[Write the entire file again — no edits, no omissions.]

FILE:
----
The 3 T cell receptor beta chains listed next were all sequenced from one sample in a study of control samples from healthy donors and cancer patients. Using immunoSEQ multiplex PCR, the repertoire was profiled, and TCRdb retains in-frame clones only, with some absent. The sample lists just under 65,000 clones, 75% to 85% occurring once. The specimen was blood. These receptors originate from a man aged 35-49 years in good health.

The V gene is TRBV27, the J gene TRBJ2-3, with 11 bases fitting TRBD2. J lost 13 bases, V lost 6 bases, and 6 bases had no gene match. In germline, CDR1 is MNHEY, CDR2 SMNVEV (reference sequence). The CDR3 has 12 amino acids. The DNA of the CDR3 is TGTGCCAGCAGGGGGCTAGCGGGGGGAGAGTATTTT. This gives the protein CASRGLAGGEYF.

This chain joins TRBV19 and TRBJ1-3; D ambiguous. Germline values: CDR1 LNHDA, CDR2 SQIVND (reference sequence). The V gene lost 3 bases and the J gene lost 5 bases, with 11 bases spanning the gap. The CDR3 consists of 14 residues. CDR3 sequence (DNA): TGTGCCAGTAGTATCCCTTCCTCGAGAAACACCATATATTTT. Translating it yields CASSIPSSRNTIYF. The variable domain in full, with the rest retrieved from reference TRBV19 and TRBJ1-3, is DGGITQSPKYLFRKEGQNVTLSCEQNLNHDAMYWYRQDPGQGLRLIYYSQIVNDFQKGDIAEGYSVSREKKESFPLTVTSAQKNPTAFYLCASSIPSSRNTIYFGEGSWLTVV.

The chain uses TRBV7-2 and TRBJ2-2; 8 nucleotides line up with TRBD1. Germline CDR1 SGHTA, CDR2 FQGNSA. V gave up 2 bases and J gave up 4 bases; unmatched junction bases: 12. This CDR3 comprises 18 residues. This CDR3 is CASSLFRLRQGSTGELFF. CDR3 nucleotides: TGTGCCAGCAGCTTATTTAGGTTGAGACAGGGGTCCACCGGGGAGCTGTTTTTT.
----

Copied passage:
The 3 T cell receptor beta chains listed next were all sequenced from one sample in a study of control samples from healthy donors and cancer patients. Using immunoSEQ multiplex PCR, the repertoire was profiled, and TCRdb retains in-frame clones only, with some absent. The sample lists just under 65,000 clones, 75% to 85% occurring once. The specimen was blood. These receptors originate from a man aged 35-49 years in good health.

The V gene is TRBV27, the J gene TRBJ2-3, with 11 bases fitting TRBD2. J lost 13 bases, V lost 6 bases, and 6 bases had no gene match. In germline, CDR1 is MNHEY, CDR2 SMNVEV (reference sequence). The CDR3 has 12 amino acids. The DNA of the CDR3 is TGTGCCAGCAGGGGGCTAGCGGGGGGAGAGTATTTT. This gives the protein CASRGLAGGEYF.

This chain joins TRBV19 and TRBJ1-3; D ambiguous. Germline values: CDR1 LNHDA, CDR2 SQIVND (reference sequence). The V gene lost 3 bases and the J gene lost 5 bases, with 11 bases spanning the gap. The CDR3 consists of 14 residues. CDR3 sequence (DNA): TGTGCCAGTAGTATCCCTTCCTCGAGAAACACCATATATTTT. Translating it yields CASSIPSSRNTIYF. The variable domain in full, with the rest retrieved from reference TRBV19 and TRBJ1-3, is DGGITQSPKYLFRKEGQNVTLSCEQNLNHDAMYWYRQDPGQGLRLIYYSQIVNDFQKGDIAEGYSVSREKKESFPLTVTSAQKNPTAFYLCASSIPSSRNTIYFGEGSWLTVV.

The chain uses TRBV7-2 and TRBJ2-2; 8 nucleotides line up with TRBD1. Germline CDR1 SGHTA, CDR2 FQGNSA. V gave up 2 bases and J gave up 4 bases; unmatched junction bases: 12. This CDR3 comprises 18 residues. This CDR3 is CASSLFRLRQGSTGELFF. CDR3 nucleotides: TGTGCCAGCAGCTTATTTAGGTTGAGACAGGGGTCCACCGGGGAGCTGTTTTTT.